The mean age of the participants in the intervention group was 26.50 ± 5.20 and in the control group was 25.19 ± 4.43, and results from the independent t-test indicated that there was no statistically significant difference between the two groups (P-value = 0.334). The mean duration of marriage of the participants in the intervention group was 3.34 ± 2.07 years and in the control group was 2.88 ± 1.53 years, and results from the Mann-Whitney U test showed that this difference was not statistically significant (P-value = 0.460). The results from the chi-square test showed that there was no statistically significant difference between the two groups for ethnicity (P-value = 0.411). Also, according to the results from the chi-square test, no significant difference was observed in the education level between the two groups (P-value = 0.974). Also, there was no significant difference between the two groups concerning the spouse’s education level (P-value = 0.679). The results from the chi-square test demonstrated that there was no statistically significant difference between the two groups for the frequency of job, spouse’s occupation, income level, pregnancy status, mode of delivery, independence status, receiving support at household tasks, receiving support for the care of the infant and the feeling of security in society(P > 0.05) (Table 1).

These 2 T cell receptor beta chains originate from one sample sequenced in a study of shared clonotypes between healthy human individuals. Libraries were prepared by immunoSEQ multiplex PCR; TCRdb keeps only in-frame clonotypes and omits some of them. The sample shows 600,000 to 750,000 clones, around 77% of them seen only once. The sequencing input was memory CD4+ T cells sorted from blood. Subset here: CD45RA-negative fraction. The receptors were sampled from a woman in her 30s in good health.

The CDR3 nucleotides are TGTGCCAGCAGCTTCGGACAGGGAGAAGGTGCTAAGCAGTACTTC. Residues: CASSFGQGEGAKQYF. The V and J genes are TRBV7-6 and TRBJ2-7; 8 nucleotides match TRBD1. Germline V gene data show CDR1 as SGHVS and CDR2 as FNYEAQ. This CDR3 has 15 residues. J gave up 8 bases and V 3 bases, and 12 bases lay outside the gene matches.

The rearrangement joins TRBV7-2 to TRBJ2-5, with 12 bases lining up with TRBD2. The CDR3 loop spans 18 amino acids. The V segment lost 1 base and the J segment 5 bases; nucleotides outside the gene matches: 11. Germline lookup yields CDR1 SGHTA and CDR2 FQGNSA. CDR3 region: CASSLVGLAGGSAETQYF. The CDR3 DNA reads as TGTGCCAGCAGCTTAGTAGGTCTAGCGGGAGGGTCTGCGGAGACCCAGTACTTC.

Table 1. Comparison of Demographic Characteristics of the Intervention (N = 26) and Control (N = 26) Groups
Variables/GroupsControlInterventionP-Value
Ethnicity0.411
Fars7 (26.9)11 (42.3)
Tork11 (42.3)9 (34.6)
Lor3 (11.5)0
Kord3 (11.5)3 (11.5)
Other2 (7.7)3 (11.5)
Women’s education level0.974
Elementary level1 (3.8)0
Middle degree3 (11.5)3 (11.5)
High school level4 (15.4)4 (15.4)
Diploma level12 (46.2)11 (42.3)
Academic level6 (23.1)8 (30.8)
Spouse’s education level0.679
Elementary level2 (7.7)2 (7.7)
Middle degree5 (19.2)6 (23.1)
High school level2 (7.7)5 (19.2)
Diploma level11 (42.3)10 (38.5)
Academic level6 (23.1)3 (11.5)
Women’s occupation0.350
Housewife22 (84.6)25 (96.2)
Employed4 (15.4)1 (3.8)
Spouse’s occupation0.325
Unemployed01 (3.8)
Worker5 (19.2)10 (38.5)
Employee4 (15.4)3 (11.5)
Self-employed16 (61.5)12 (46.2)
Other1 (3.8)0
Family income level0.421
High1 (3.8)4 (15.4)
Moderate20 (76.9)19 (73.1)
Poor5 (19.2)3 (11.5)
Pregnancy status0.668
Wanted22 (84.6)24 (92.3)
Unwanted4 (15.4)2 (7.7)